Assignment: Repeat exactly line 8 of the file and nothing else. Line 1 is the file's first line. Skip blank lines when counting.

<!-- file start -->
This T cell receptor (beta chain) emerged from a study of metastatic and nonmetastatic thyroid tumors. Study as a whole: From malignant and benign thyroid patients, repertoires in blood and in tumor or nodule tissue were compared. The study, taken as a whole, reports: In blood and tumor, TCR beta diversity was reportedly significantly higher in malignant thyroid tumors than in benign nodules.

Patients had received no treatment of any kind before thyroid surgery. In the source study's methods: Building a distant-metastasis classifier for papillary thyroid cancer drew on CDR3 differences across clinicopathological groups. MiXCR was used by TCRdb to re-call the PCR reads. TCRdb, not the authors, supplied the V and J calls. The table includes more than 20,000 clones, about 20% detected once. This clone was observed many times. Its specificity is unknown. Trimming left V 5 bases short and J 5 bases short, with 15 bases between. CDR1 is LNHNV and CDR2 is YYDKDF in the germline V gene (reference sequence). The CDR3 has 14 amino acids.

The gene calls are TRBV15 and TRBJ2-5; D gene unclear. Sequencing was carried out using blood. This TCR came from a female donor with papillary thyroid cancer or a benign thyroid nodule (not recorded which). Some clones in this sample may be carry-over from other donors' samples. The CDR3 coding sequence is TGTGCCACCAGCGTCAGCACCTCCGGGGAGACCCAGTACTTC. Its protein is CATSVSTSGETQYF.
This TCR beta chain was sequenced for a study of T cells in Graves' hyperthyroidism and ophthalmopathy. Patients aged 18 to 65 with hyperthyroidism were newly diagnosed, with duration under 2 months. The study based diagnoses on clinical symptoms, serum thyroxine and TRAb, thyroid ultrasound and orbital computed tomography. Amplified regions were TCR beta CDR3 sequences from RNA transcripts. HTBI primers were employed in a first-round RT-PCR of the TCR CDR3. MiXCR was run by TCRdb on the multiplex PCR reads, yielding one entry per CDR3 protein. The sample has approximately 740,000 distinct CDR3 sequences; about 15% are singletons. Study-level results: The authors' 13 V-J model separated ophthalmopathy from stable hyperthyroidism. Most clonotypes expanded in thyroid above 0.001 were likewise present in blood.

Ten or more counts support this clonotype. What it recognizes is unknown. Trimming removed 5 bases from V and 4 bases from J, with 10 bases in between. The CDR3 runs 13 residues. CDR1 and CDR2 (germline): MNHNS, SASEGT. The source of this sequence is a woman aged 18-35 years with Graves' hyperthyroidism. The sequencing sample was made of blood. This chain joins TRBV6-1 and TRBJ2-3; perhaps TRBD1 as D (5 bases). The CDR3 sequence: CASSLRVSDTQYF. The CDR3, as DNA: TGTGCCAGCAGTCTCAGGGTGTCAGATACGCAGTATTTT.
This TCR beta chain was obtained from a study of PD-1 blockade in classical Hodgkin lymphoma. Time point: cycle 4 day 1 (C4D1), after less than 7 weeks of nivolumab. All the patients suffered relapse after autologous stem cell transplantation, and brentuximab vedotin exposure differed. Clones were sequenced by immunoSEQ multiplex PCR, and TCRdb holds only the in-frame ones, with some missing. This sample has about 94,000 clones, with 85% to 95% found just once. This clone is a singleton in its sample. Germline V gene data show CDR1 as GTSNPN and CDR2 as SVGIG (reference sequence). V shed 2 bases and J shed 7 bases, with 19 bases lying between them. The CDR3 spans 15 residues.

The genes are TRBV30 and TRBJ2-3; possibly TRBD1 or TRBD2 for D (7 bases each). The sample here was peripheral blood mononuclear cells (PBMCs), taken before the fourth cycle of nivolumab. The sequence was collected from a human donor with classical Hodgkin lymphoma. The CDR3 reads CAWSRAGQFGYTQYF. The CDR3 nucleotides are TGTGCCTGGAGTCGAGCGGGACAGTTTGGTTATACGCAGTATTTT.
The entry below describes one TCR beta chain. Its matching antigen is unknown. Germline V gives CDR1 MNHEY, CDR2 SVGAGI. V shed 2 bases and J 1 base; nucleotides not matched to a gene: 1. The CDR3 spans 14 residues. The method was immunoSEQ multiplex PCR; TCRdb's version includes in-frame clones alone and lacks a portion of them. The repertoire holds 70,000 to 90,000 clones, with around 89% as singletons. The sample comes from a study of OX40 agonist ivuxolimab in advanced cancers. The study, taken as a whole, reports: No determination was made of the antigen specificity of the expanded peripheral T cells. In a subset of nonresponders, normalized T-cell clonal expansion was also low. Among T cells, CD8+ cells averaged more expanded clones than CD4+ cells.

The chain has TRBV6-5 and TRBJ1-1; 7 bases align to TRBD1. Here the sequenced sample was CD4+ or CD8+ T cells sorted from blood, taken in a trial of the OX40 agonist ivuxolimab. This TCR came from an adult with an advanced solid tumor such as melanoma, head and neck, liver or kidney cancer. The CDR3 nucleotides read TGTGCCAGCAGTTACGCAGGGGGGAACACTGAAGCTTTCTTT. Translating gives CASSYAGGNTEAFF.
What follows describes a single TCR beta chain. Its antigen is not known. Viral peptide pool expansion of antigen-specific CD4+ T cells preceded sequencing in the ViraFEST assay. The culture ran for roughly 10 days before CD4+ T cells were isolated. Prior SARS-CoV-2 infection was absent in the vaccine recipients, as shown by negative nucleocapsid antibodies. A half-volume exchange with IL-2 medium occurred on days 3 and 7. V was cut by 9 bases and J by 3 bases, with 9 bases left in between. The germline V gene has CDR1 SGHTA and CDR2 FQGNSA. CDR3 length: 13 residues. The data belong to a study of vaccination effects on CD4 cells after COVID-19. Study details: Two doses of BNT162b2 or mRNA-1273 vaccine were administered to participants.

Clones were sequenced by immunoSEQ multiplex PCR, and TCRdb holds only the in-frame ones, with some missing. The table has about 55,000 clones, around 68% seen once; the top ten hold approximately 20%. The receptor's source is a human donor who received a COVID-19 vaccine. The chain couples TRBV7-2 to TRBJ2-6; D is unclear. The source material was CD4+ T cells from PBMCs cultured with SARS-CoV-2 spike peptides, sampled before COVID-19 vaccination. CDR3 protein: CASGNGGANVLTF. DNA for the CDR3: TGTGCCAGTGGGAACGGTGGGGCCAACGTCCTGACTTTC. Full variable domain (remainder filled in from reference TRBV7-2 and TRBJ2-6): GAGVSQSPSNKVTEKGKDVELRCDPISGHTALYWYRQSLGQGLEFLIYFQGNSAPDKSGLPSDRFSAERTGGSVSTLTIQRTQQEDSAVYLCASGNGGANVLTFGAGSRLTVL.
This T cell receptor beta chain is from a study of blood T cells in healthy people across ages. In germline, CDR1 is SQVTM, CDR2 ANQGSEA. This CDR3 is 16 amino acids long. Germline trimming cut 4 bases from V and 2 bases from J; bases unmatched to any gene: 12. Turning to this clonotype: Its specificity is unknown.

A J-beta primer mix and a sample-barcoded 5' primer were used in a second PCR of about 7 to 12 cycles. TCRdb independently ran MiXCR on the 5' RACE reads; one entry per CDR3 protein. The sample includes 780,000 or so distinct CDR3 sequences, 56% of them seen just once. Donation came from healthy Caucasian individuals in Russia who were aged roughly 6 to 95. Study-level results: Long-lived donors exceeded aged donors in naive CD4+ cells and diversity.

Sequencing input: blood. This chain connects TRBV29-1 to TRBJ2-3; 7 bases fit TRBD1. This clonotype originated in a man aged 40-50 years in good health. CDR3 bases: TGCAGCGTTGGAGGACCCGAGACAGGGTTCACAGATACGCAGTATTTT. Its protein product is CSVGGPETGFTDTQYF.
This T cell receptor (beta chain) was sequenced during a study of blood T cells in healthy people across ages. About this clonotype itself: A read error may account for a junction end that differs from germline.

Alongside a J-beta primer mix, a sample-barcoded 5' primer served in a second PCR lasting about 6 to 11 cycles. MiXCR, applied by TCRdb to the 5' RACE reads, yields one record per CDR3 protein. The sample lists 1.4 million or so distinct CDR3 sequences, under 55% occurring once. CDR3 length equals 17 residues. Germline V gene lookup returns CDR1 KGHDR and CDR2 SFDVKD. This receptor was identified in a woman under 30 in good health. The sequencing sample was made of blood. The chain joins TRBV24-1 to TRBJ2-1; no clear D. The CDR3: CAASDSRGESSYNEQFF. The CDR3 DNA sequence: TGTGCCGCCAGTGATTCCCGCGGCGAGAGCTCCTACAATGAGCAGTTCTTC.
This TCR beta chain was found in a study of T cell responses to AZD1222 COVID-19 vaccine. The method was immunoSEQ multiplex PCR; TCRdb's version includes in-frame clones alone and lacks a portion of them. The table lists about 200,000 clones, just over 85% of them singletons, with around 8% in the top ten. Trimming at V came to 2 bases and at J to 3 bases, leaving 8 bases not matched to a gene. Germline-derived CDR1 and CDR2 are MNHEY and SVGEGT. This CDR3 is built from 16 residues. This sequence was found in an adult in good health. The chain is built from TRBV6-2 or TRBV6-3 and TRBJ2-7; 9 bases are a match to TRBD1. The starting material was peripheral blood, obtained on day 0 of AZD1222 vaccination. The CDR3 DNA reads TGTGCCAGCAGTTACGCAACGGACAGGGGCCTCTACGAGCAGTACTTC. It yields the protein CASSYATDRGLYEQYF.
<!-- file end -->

The entry below describes one TCR beta chain. Its matching antigen is unknown. Germline V gives CDR1 MNHEY, CDR2 SVGAGI. V shed 2 bases and J 1 base; nucleotides not matched to a gene: 1. The CDR3 spans 14 residues. The method was immunoSEQ multiplex PCR; TCRdb's version includes in-frame clones alone and lacks a portion of them. The repertoire holds 70,000 to 90,000 clones, with around 89% as singletons. The sample comes from a study of OX40 agonist ivuxolimab in advanced cancers. The study, taken as a whole, reports: No determination was made of the antigen specificity of the expanded peripheral T cells. In a subset of nonresponders, normalized T-cell clonal expansion was also low. Among T cells, CD8+ cells averaged more expanded clones than CD4+ cells.